The Pacific Way was coined by the late Fijian and Pacific Islands stateman, Ratu Sir Kamisese Mara, in which people of different races, opinions and cultures can live and work together for the good of all, can differ without rancour, govern without malice and accept responsibility as reasonable people intent on serving the interests of all.
The Pacific Way of doing things is not taught but is a culture in the Pacific Islands, people are always ready to help each other.
Today and in years to come, Pacific Islanders will need to work together to address the impact of COVID-19 as well as adapting to and mitigating the effects of climate change.
The pandemic has stressed national budgets of many island countries, an experience faced by governments the world all over. Governments’ capital expenditure on infrastructure that is climate resilient would be limited.
It is estimated that the Pacific will need to spend US$3.1billion a year on infrastructure until 2030, which is more than the annual budgets of most of these island nations. COVID-19, climate change and the threat of natural disasters can easily increase the capital expenses of governments beyond their reach.
The International Finance Corporation (IFC) is leading World Bank Group efforts to work with pension, provident and sovereign funds in the Pacific region to help spur investments in essential infrastructure such as telecommunications, water, financial services, transport, sustainable energy and health. IFC works in the Pacific with support from the governments of Australia and New Zealand to stimulate private sector investment and reduce poverty in the region. The funds who are members of the Pacific Islands Investment Forum (PIIF) collectively manage over US$45 billion worth of assets.
It makes sense for pension funds to co-invest in infrastructure for a number of reasons. Pension funds play such a dominant role in the financial systems of Pacific Islands, as most have assets worth more than the overall financial system in their countries. Most funds will inevitably play a broader role beyond financial returns for their members. This was quite evident during this pandemic and a survey undertaken by PIIF and IFC will provide some data on the impact of COVID-19 on funds in the region.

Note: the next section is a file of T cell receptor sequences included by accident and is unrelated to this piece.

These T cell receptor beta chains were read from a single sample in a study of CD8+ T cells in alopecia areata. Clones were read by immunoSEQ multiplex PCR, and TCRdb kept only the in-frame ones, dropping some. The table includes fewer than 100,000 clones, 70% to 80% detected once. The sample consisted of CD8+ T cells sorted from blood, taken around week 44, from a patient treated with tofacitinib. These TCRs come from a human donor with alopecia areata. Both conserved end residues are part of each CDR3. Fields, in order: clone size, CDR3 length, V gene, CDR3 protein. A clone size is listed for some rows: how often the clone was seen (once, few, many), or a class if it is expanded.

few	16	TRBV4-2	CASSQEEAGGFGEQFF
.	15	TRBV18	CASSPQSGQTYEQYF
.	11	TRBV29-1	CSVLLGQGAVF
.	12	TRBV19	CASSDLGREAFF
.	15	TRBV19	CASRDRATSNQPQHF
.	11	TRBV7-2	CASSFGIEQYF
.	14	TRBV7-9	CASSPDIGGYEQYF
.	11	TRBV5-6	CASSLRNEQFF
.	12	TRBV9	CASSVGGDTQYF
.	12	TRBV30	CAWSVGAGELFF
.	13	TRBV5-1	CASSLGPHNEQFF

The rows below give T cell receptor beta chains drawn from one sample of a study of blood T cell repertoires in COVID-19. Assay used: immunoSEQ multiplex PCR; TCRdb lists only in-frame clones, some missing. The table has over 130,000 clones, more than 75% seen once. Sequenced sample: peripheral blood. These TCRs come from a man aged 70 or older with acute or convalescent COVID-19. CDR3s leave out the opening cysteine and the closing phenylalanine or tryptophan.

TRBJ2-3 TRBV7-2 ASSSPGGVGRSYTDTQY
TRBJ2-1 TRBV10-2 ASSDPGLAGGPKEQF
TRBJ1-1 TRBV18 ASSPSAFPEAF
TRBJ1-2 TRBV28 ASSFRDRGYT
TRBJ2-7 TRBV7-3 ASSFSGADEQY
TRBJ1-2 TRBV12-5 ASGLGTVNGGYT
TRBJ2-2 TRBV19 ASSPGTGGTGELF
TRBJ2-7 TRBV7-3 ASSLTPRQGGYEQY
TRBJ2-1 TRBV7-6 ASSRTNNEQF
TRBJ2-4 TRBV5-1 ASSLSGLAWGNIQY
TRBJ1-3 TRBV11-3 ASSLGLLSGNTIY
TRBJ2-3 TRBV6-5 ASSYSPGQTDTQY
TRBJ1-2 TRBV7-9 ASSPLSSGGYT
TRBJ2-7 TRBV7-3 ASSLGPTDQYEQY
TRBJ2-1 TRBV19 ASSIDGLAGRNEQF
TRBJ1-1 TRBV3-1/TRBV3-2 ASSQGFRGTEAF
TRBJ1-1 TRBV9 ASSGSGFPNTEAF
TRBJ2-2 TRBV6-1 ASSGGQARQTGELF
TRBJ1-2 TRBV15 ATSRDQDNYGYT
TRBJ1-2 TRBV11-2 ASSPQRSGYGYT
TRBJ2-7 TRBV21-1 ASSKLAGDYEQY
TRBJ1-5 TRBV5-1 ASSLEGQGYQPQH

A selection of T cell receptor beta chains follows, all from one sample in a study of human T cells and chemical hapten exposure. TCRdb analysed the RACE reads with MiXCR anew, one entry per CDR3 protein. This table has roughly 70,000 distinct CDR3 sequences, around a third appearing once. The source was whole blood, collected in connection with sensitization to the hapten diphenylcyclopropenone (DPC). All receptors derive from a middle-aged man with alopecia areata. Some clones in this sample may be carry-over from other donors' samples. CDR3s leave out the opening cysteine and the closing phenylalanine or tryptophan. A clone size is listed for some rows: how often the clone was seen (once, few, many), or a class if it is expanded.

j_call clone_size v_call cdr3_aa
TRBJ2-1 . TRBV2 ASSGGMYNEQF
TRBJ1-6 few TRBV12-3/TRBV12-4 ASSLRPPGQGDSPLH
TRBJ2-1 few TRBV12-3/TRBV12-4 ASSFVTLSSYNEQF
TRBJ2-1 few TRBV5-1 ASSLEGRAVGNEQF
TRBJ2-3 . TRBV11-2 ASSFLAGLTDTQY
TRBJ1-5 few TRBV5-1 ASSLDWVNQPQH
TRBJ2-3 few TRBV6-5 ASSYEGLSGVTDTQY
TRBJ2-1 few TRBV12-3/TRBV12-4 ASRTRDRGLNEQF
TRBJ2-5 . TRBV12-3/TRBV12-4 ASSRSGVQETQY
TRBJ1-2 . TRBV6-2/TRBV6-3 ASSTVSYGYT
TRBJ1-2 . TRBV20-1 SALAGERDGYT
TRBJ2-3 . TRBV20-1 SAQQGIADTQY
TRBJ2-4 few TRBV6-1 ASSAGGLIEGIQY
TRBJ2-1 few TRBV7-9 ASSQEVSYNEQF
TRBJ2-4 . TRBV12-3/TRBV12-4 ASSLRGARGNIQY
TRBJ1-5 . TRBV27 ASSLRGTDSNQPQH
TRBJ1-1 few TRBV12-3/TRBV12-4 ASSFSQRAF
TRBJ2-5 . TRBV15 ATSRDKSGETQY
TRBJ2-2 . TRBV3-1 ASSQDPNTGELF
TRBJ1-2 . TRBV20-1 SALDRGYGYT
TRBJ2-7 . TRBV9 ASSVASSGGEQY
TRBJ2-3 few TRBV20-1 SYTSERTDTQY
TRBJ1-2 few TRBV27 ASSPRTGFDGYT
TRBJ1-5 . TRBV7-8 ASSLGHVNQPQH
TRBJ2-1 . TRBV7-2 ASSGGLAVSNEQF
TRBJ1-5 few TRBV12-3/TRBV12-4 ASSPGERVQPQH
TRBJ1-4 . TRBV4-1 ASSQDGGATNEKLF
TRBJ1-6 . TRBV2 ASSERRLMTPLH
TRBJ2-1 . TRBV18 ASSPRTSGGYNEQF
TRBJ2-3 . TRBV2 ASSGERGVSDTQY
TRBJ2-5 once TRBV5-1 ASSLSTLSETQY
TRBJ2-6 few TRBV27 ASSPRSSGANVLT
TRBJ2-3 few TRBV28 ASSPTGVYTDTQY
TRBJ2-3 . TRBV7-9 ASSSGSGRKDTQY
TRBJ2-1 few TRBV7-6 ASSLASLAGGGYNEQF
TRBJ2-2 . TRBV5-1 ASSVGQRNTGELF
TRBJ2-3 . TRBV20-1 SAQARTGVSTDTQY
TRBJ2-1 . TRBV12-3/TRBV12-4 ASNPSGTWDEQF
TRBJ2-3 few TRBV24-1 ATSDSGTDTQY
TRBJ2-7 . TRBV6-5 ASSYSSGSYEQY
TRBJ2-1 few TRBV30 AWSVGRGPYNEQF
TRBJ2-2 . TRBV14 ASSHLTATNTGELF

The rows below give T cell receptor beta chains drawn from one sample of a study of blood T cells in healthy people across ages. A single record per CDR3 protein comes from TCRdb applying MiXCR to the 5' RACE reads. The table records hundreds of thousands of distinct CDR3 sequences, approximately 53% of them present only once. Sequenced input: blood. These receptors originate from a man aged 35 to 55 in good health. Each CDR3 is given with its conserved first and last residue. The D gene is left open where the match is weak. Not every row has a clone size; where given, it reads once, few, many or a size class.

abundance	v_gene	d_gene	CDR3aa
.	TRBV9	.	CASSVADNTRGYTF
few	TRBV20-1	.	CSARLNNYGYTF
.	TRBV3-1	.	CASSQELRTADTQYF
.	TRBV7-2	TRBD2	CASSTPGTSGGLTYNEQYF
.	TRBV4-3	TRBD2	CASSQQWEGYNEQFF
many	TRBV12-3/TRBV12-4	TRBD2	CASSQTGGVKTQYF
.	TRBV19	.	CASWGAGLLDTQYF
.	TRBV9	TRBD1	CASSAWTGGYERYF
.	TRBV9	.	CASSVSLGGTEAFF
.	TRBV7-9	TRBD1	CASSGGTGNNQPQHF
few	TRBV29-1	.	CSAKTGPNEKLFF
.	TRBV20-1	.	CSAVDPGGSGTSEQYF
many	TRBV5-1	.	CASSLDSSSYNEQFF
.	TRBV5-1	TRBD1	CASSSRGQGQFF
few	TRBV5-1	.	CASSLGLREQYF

Co-investment brings two major benefits to funds and their members. First, investing in infrastructure will improve services and secondly, members will get better returns.
Pension funds joining forces to co-invest and invest across borders is becoming a global trend. Large funds like the Canadian funds have invested in infrastructure alongside the pension funds in Mexico or alongside the funds in India. In Kenya for example, a group of the local pension funds have come together to form a co-investment entity. IFC and the World Bank Group is bringing some of these global experiences to the Pacific.
A few funds are by regulation or legislation restricted from investing outside of their country. This primarily arose during the early stages of the funds’ existence, when they were accumulating capital, and it was important to retain that capital in the domestic economy. But now, as the funds have grown in size, limiting capital from moving outside of the country creates more risk, because they are concentrating on fewer and lesser investment opportunities.
The opportunity exists for PIIF to tap into new investment opportunities, but members must take the necessary steps to clear their own regulatory bottlenecks and figure out the best structure for the funds to channel their investments – and this is where IFC’s technical expertise can assist.
IFC is also in a position to co-invest with members of the PIIF and there are other potential co-investment partners such as the Australian Infrastructure Financing Facility for the Pacific (AIFFP).